Griffons weigh in on new targeting rule
By Albert Shelby
September 9, 2013
In March, the NCAA and the football rules committee implemented a new rule that has already made headlines as we begin a new college football season.
The rule was set to protect players from targeting and contact on defenseless players.
The normal 15-yard penalty for any targeting will still apply, but the player(s) will also be ejected from the game immediately.
A player who is ejected for targeting or hits above the shoulder in the first half of the game will be forced to miss the remainder of that game. If ejected at halftime or in the second half, you will be forced to miss the remainder of that game and the first half against the next opponent.
During the first weekend of college football, there were 10 ejections that occurred in 75 FBS games.
Three of those ejections where overturned after second opinions from instant replay.
Although the overturns show that the NCAA is taking the rules seriously, some feel that this rule can call for some concern as well.
Coach Partridge feels that safety for the players should always be the NCAA’s main priority, but Partridge said that he also has some concerns for his defense and his offensive players.
“I think that there is something that needs to be done for safety,” Coach Partridge said. “But they have made it very difficult to play defense. I don’t think they have thought too far ahead.”
Partridge noted that the new rules have made the legs of players very vulnerable because defensive players will become confused on where to hit a defenseless offensive player.
“To me, it will be very dangerous now to play defense and make tackles,” Partridge said. “I’m not saying that you should go for the head but they are making them drop their heads so low that I’m worried about neck injuries. I am also afraid that there will be a lot of torn-up knees and broken legs.”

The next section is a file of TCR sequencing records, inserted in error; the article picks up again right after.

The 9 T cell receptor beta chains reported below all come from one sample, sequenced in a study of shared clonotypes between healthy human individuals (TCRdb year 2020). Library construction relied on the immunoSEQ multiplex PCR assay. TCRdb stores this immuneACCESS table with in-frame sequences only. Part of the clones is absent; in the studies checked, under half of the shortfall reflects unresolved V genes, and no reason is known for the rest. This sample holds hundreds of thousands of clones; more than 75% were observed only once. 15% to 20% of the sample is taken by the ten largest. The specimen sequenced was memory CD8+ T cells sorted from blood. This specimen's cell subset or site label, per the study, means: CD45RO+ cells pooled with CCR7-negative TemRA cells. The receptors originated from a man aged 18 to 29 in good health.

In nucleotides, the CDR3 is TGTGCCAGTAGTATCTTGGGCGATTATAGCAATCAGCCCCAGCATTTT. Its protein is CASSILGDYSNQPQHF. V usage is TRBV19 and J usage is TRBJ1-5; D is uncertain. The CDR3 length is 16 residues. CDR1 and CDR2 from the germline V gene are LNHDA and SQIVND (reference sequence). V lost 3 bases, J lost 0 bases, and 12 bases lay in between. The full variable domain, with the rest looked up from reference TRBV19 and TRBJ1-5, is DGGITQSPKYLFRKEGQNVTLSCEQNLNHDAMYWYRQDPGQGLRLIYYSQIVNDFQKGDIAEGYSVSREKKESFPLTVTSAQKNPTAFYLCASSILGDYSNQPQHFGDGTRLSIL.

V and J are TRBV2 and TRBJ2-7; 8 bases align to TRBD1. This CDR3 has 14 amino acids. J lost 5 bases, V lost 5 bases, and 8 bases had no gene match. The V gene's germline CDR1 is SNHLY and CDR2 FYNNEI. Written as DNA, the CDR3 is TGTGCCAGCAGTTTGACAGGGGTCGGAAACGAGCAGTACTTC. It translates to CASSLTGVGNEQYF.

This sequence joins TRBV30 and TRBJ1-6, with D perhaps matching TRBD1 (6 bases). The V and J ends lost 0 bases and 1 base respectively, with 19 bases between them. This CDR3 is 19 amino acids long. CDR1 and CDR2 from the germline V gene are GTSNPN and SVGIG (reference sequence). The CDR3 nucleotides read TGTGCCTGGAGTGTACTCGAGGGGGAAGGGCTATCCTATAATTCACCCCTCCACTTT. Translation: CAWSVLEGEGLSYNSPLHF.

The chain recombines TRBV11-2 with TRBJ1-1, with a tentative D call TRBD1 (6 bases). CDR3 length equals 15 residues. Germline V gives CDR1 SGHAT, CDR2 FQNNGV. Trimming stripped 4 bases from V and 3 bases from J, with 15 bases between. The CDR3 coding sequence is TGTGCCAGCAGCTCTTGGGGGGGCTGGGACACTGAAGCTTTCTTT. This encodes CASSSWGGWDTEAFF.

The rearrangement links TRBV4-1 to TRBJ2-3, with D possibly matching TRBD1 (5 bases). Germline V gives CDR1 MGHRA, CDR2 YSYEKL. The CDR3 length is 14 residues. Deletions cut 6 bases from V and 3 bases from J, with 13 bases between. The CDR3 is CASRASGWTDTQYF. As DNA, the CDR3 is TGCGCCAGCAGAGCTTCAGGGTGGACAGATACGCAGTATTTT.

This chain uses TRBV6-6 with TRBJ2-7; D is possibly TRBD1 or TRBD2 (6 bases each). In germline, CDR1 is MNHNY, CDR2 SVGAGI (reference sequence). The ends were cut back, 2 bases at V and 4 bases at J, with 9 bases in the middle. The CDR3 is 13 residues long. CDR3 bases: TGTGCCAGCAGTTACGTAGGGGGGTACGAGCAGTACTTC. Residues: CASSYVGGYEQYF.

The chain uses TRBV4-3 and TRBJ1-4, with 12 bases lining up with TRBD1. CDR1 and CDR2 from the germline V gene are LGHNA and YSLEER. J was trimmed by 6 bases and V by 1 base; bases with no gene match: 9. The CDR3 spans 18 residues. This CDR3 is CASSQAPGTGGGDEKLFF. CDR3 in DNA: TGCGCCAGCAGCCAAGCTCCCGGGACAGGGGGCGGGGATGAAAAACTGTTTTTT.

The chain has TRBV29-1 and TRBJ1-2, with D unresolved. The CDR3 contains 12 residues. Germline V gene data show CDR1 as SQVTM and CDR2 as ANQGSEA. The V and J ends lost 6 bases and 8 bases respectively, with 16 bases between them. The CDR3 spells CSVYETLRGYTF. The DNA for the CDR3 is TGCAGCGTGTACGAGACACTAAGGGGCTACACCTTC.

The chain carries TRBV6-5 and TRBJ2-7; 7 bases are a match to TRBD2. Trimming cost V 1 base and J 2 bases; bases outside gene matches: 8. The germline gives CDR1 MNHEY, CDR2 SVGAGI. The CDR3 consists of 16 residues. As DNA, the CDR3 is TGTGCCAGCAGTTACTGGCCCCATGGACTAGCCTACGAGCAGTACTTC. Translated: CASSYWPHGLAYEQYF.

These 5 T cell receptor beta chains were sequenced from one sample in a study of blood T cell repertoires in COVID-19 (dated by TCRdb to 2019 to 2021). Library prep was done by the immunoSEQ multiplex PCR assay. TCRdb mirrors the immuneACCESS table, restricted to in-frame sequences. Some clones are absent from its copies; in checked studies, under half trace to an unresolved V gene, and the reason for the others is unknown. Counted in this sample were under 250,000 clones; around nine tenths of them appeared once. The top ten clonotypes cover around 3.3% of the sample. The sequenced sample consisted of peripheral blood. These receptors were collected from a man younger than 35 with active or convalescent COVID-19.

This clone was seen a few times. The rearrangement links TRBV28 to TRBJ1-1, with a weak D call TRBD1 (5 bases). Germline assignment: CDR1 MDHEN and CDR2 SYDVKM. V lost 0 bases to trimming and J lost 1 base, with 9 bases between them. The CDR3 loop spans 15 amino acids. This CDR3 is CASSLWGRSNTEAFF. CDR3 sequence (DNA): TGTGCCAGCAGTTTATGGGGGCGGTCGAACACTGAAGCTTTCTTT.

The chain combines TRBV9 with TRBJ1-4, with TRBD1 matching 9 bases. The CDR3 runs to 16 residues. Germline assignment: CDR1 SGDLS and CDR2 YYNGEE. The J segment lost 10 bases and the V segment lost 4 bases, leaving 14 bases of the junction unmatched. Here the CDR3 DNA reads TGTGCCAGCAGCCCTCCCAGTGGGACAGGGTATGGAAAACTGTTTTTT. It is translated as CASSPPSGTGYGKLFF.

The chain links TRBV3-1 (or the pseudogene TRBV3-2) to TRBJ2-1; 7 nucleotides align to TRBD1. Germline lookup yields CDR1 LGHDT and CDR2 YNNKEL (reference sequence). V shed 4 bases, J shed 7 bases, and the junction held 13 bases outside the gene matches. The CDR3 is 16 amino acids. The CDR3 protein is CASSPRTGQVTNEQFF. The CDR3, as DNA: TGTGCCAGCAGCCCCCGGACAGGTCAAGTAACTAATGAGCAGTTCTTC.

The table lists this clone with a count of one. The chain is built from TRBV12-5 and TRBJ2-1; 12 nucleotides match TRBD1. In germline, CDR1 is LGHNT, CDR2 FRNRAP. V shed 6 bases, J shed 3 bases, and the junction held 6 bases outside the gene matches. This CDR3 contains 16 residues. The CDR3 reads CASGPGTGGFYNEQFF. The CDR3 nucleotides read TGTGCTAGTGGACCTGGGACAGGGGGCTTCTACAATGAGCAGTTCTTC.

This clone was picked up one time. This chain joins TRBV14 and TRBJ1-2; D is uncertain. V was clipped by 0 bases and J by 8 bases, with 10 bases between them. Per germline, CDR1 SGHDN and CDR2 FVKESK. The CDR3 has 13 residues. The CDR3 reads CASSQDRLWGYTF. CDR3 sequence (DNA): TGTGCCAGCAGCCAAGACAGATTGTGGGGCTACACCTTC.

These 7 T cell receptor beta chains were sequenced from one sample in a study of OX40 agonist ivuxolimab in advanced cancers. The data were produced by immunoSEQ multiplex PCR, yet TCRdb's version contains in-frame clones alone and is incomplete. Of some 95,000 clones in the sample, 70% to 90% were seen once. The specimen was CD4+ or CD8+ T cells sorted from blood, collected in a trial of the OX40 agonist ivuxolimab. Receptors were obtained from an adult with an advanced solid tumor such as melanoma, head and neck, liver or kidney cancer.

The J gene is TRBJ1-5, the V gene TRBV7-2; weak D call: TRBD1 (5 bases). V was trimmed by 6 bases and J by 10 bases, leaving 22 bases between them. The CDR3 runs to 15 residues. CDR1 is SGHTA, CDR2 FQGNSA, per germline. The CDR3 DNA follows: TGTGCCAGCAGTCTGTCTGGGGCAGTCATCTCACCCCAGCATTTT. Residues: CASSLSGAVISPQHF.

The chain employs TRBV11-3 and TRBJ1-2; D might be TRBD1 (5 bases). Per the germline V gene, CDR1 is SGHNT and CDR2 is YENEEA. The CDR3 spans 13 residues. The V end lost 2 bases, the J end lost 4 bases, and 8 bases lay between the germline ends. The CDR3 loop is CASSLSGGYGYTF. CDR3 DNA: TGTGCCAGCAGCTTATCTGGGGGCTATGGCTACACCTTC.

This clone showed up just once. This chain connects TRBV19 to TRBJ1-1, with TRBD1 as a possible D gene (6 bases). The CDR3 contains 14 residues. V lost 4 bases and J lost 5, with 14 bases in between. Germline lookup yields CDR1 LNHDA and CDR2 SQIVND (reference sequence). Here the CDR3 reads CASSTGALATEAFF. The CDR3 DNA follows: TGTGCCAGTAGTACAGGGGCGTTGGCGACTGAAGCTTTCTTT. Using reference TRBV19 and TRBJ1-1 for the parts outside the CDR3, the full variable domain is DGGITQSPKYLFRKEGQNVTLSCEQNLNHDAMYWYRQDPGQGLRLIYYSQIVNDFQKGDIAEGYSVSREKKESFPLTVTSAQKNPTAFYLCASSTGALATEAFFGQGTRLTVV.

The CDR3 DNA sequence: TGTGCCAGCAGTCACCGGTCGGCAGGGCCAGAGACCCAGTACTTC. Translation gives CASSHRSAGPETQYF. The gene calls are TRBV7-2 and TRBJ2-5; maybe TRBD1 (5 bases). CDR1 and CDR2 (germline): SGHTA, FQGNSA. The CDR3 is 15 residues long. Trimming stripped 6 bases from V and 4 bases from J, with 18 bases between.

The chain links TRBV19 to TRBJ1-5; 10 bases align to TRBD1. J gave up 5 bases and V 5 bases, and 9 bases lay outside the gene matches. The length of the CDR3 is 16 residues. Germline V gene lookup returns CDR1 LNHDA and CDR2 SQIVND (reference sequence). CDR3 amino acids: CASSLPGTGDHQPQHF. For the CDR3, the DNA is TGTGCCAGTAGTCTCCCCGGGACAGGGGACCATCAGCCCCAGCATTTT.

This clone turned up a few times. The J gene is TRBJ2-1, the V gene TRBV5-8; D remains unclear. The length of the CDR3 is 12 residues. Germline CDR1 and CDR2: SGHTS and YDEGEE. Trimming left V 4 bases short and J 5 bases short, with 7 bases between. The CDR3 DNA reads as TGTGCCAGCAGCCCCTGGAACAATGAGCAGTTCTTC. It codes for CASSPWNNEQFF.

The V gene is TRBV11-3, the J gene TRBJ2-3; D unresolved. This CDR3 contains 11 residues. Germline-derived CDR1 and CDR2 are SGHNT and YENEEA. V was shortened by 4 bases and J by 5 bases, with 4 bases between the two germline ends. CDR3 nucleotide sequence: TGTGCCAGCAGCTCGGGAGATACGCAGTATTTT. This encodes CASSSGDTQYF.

As for a defensive player’s opinion, linebacker Yomi Ali feels that the rules have only made his job harder.
“The targeting rule is making it a little harder on defensive players because it’s a fast game,” Ali said. “It is even harder on the referees because they have to make these decisions in split seconds and [the rules] are just adding more for them to look for.”
Ali, who missed most of last season due to a torn ACL, noted that all football players knew the risk they were taking when they decided to play the sport.
“It’s hard because football is a collision sport,” Ali said. “Things happen. But here’s my opinion, we all know what we signed up for. It’s a physical game and it takes a toll on your body. But we are choosing to play, nobody is forcing us.”
Ali said that the rules could force him to change how he plays.
“I’ll have to change my game a little bit,” Ali said. “But we are always taught to play low and strong and keep our heads up at all times. We are really coached up well, in how we should tackle and play.”